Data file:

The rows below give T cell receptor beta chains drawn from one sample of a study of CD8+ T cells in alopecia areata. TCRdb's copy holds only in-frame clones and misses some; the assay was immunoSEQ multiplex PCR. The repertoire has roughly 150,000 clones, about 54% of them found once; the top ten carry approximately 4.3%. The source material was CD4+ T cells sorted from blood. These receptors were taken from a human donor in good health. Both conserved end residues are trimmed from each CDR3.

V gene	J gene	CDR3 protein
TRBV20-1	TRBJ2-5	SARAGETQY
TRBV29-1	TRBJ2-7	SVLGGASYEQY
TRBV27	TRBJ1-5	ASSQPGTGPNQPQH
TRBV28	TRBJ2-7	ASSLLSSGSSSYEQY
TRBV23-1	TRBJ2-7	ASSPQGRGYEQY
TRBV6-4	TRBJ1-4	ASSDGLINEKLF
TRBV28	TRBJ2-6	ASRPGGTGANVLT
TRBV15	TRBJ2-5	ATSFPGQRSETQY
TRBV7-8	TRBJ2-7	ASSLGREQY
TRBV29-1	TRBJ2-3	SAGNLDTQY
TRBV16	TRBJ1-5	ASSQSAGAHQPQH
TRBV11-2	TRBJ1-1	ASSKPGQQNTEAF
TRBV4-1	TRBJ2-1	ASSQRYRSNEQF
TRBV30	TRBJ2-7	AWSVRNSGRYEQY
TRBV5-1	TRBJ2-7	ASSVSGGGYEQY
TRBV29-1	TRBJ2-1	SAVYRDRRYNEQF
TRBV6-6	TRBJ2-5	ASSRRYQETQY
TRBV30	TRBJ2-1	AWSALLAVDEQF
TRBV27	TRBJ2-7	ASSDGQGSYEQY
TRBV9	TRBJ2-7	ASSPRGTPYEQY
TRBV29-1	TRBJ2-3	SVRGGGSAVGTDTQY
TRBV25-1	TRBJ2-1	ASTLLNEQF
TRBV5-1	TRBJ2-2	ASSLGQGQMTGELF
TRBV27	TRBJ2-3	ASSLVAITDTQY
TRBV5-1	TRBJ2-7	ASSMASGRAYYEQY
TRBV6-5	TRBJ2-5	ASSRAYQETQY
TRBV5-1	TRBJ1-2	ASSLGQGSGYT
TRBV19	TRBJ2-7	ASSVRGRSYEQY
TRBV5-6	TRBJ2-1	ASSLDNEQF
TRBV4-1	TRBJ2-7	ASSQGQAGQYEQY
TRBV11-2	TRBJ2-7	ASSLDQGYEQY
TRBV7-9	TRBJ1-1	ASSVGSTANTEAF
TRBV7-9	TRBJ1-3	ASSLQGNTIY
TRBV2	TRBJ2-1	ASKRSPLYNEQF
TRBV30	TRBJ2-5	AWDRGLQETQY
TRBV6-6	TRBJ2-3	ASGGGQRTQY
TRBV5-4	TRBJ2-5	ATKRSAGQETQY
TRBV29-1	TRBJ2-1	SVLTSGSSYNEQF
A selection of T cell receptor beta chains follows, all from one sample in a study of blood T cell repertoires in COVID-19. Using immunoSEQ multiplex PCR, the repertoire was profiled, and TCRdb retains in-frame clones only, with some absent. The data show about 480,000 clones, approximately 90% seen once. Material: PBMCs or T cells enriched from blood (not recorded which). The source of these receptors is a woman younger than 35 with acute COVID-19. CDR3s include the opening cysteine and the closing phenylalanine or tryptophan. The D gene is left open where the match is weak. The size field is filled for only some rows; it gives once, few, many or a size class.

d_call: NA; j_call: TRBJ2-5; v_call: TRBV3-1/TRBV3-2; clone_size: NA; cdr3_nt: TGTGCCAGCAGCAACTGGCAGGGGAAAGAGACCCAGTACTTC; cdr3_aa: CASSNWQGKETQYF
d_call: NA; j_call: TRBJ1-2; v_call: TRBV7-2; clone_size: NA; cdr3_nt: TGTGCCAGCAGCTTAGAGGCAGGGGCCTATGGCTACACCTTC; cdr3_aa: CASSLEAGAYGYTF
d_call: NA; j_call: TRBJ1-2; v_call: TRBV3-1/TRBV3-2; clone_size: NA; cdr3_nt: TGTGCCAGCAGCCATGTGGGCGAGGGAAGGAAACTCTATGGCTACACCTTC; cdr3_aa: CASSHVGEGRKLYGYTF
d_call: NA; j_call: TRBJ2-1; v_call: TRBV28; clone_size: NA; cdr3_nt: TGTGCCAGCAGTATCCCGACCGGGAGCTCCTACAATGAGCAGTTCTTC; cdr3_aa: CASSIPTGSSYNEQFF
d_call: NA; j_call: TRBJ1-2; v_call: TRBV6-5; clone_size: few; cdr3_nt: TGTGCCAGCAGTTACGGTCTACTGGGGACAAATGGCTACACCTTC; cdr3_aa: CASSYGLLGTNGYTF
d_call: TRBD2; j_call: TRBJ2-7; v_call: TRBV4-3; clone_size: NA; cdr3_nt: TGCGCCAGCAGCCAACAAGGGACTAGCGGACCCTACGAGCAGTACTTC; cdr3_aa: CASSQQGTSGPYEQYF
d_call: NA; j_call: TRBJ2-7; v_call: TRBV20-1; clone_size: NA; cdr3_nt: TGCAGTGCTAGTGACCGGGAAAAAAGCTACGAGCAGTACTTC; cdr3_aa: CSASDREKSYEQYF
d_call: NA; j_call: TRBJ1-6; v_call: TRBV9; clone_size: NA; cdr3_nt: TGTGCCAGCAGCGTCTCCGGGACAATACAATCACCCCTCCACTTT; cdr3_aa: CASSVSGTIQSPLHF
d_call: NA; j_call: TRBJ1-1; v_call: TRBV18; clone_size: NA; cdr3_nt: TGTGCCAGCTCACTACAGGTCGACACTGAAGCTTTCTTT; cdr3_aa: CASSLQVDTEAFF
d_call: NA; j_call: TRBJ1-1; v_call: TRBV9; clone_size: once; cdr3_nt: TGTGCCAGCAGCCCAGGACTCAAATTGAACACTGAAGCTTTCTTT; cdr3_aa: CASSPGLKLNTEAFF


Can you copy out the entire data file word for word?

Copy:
The rows below give T cell receptor beta chains drawn from one sample of a study of CD8+ T cells in alopecia areata. TCRdb's copy holds only in-frame clones and misses some; the assay was immunoSEQ multiplex PCR. The repertoire has roughly 150,000 clones, about 54% of them found once; the top ten carry approximately 4.3%. The source material was CD4+ T cells sorted from blood. These receptors were taken from a human donor in good health. Both conserved end residues are trimmed from each CDR3.

V gene	J gene	CDR3 protein
TRBV20-1	TRBJ2-5	SARAGETQY
TRBV29-1	TRBJ2-7	SVLGGASYEQY
TRBV27	TRBJ1-5	ASSQPGTGPNQPQH
TRBV28	TRBJ2-7	ASSLLSSGSSSYEQY
TRBV23-1	TRBJ2-7	ASSPQGRGYEQY
TRBV6-4	TRBJ1-4	ASSDGLINEKLF
TRBV28	TRBJ2-6	ASRPGGTGANVLT
TRBV15	TRBJ2-5	ATSFPGQRSETQY
TRBV7-8	TRBJ2-7	ASSLGREQY
TRBV29-1	TRBJ2-3	SAGNLDTQY
TRBV16	TRBJ1-5	ASSQSAGAHQPQH
TRBV11-2	TRBJ1-1	ASSKPGQQNTEAF
TRBV4-1	TRBJ2-1	ASSQRYRSNEQF
TRBV30	TRBJ2-7	AWSVRNSGRYEQY
TRBV5-1	TRBJ2-7	ASSVSGGGYEQY
TRBV29-1	TRBJ2-1	SAVYRDRRYNEQF
TRBV6-6	TRBJ2-5	ASSRRYQETQY
TRBV30	TRBJ2-1	AWSALLAVDEQF
TRBV27	TRBJ2-7	ASSDGQGSYEQY
TRBV9	TRBJ2-7	ASSPRGTPYEQY
TRBV29-1	TRBJ2-3	SVRGGGSAVGTDTQY
TRBV25-1	TRBJ2-1	ASTLLNEQF
TRBV5-1	TRBJ2-2	ASSLGQGQMTGELF
TRBV27	TRBJ2-3	ASSLVAITDTQY
TRBV5-1	TRBJ2-7	ASSMASGRAYYEQY
TRBV6-5	TRBJ2-5	ASSRAYQETQY
TRBV5-1	TRBJ1-2	ASSLGQGSGYT
TRBV19	TRBJ2-7	ASSVRGRSYEQY
TRBV5-6	TRBJ2-1	ASSLDNEQF
TRBV4-1	TRBJ2-7	ASSQGQAGQYEQY
TRBV11-2	TRBJ2-7	ASSLDQGYEQY
TRBV7-9	TRBJ1-1	ASSVGSTANTEAF
TRBV7-9	TRBJ1-3	ASSLQGNTIY
TRBV2	TRBJ2-1	ASKRSPLYNEQF
TRBV30	TRBJ2-5	AWDRGLQETQY
TRBV6-6	TRBJ2-3	ASGGGQRTQY
TRBV5-4	TRBJ2-5	ATKRSAGQETQY
TRBV29-1	TRBJ2-1	SVLTSGSSYNEQF
A selection of T cell receptor beta chains follows, all from one sample in a study of blood T cell repertoires in COVID-19. Using immunoSEQ multiplex PCR, the repertoire was profiled, and TCRdb retains in-frame clones only, with some absent. The data show about 480,000 clones, approximately 90% seen once. Material: PBMCs or T cells enriched from blood (not recorded which). The source of these receptors is a woman younger than 35 with acute COVID-19. CDR3s include the opening cysteine and the closing phenylalanine or tryptophan. The D gene is left open where the match is weak. The size field is filled for only some rows; it gives once, few, many or a size class.

d_call: NA; j_call: TRBJ2-5; v_call: TRBV3-1/TRBV3-2; clone_size: NA; cdr3_nt: TGTGCCAGCAGCAACTGGCAGGGGAAAGAGACCCAGTACTTC; cdr3_aa: CASSNWQGKETQYF
d_call: NA; j_call: TRBJ1-2; v_call: TRBV7-2; clone_size: NA; cdr3_nt: TGTGCCAGCAGCTTAGAGGCAGGGGCCTATGGCTACACCTTC; cdr3_aa: CASSLEAGAYGYTF
d_call: NA; j_call: TRBJ1-2; v_call: TRBV3-1/TRBV3-2; clone_size: NA; cdr3_nt: TGTGCCAGCAGCCATGTGGGCGAGGGAAGGAAACTCTATGGCTACACCTTC; cdr3_aa: CASSHVGEGRKLYGYTF
d_call: NA; j_call: TRBJ2-1; v_call: TRBV28; clone_size: NA; cdr3_nt: TGTGCCAGCAGTATCCCGACCGGGAGCTCCTACAATGAGCAGTTCTTC; cdr3_aa: CASSIPTGSSYNEQFF
d_call: NA; j_call: TRBJ1-2; v_call: TRBV6-5; clone_size: few; cdr3_nt: TGTGCCAGCAGTTACGGTCTACTGGGGACAAATGGCTACACCTTC; cdr3_aa: CASSYGLLGTNGYTF
d_call: TRBD2; j_call: TRBJ2-7; v_call: TRBV4-3; clone_size: NA; cdr3_nt: TGCGCCAGCAGCCAACAAGGGACTAGCGGACCCTACGAGCAGTACTTC; cdr3_aa: CASSQQGTSGPYEQYF
d_call: NA; j_call: TRBJ2-7; v_call: TRBV20-1; clone_size: NA; cdr3_nt: TGCAGTGCTAGTGACCGGGAAAAAAGCTACGAGCAGTACTTC; cdr3_aa: CSASDREKSYEQYF
d_call: NA; j_call: TRBJ1-6; v_call: TRBV9; clone_size: NA; cdr3_nt: TGTGCCAGCAGCGTCTCCGGGACAATACAATCACCCCTCCACTTT; cdr3_aa: CASSVSGTIQSPLHF
d_call: NA; j_call: TRBJ1-1; v_call: TRBV18; clone_size: NA; cdr3_nt: TGTGCCAGCTCACTACAGGTCGACACTGAAGCTTTCTTT; cdr3_aa: CASSLQVDTEAFF
d_call: NA; j_call: TRBJ1-1; v_call: TRBV9; clone_size: once; cdr3_nt: TGTGCCAGCAGCCCAGGACTCAAATTGAACACTGAAGCTTTCTTT; cdr3_aa: CASSPGLKLNTEAFF